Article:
2017 Farmland Values Report (FCC)

The average value of Alberta farmland increased 7.3% in 2017, following average gains of 9.5% in 2016 and 11.6% in 2015. Values were driven by both demand and weather. While the province experienced steady demand in all regions, there were pocked of very strong demand from competing farm operations as well areas of decreased demand due to overly dry conditions. Southern Alberta was impacted in 2017 by a lack of rainfall on dryland, however this was offset by the pockets of increased demand. The Southern Alberta region’s irrigated land saw a stead to increase demand combined with limited supply leading to higher overall increase of 11.4%.

Forbes Article on Wind Turbines

With the new solar and wind farms popping up on farmland all over Alberta many people are wondering how it affects property values. This article offers some insights.

“A key point of contention against wind (and solar) farms is that they require much larger amounts of land to generate the same amount of electricity, an important downgrade of their “greenness” that goes conveniently ignored. Wind power is naturally intermittent, and plants typically operate at about 25% of full capacity, compared to coal and natural gas plants operating at 90%.”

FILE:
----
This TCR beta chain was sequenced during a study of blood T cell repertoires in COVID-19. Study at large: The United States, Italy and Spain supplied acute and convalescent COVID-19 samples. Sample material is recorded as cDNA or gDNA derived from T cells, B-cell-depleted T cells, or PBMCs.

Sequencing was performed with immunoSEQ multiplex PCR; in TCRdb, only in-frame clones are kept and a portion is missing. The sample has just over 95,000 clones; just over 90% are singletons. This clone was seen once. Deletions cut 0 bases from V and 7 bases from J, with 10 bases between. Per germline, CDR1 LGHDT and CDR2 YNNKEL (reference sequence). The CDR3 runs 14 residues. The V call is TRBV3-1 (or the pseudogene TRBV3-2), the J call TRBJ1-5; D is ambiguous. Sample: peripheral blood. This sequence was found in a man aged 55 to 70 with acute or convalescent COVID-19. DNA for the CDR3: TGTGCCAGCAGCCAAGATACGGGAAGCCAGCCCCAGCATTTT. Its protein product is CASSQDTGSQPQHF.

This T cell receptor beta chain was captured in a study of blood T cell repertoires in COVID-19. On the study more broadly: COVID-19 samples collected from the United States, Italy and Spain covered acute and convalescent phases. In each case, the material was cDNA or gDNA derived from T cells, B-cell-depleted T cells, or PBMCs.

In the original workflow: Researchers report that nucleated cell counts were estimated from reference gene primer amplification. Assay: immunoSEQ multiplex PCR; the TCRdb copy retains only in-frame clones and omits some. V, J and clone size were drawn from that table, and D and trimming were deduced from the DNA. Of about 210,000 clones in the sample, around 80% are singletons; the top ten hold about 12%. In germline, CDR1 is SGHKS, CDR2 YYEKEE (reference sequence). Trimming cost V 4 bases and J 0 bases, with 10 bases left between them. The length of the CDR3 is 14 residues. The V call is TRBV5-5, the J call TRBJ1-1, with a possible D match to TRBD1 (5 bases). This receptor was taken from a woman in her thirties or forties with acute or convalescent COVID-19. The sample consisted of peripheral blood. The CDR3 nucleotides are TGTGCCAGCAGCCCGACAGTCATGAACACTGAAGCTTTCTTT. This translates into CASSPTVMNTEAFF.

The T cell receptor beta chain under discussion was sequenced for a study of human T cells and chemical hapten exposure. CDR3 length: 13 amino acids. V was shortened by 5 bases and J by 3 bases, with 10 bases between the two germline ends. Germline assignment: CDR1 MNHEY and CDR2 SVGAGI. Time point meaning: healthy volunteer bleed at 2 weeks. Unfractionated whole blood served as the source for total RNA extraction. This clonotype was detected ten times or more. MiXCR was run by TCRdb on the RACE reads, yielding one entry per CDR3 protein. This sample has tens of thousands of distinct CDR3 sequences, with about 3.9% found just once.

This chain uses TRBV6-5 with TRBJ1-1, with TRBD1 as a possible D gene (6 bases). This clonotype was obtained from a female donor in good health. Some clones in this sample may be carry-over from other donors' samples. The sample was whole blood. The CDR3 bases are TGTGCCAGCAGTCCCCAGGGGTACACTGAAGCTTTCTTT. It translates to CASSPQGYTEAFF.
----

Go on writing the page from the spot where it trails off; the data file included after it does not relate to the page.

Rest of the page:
https://www.forbes.com/sites/judeclemente/2015/09/23/do-wind-turbines-lower-property-values/#27a4513c48cb

2016 FCC Farmland Value Report

The average value of Alberta farmland increased 9.5 per cent in 2016, following gains of
11.6 per cent in 2015 and 8.8 per cent in 2014. Values in the province have continued to
climb since 1993.Despite an economy hurt by depressed oil and gas prices, Alberta reported the second highest average farmland values increase in Canada, eclipsed only by Prince Edward Island. The province’s 9.5 per cent average increase was largely buoyed by grain sector expansion in the north, as well as activity from non-traditional buyers in the south. While competition for available farmland also increased prices in other regions, farmland on the
outskirts of urban centres saw reduced prices due to the general economic downturn. Some adverse weather, as well as depressed oil and gas prices, placed downward pressure on farmland values, while large farm expansion and competition
between beef and grains sectors in some areas helped boost the value of marginal cultivated forage or pasture acres.

Brooks Real Estate Update for first half of 2017

Total sales for the first have of 2017 have increase with 202 sales in comparison to 181 for the first half of 2016. This total sale amount is for Brooks, County of Newell, Drumheller, Hanna and the surrounding districts. The average sale price for the 54 home sales in Brooks has risen 7.4% to $267,830 from and average sale price of $249,410 for the 51 homes sold in the first half of 2016. There are currently 101 hours for sale on the MLS in Brooks.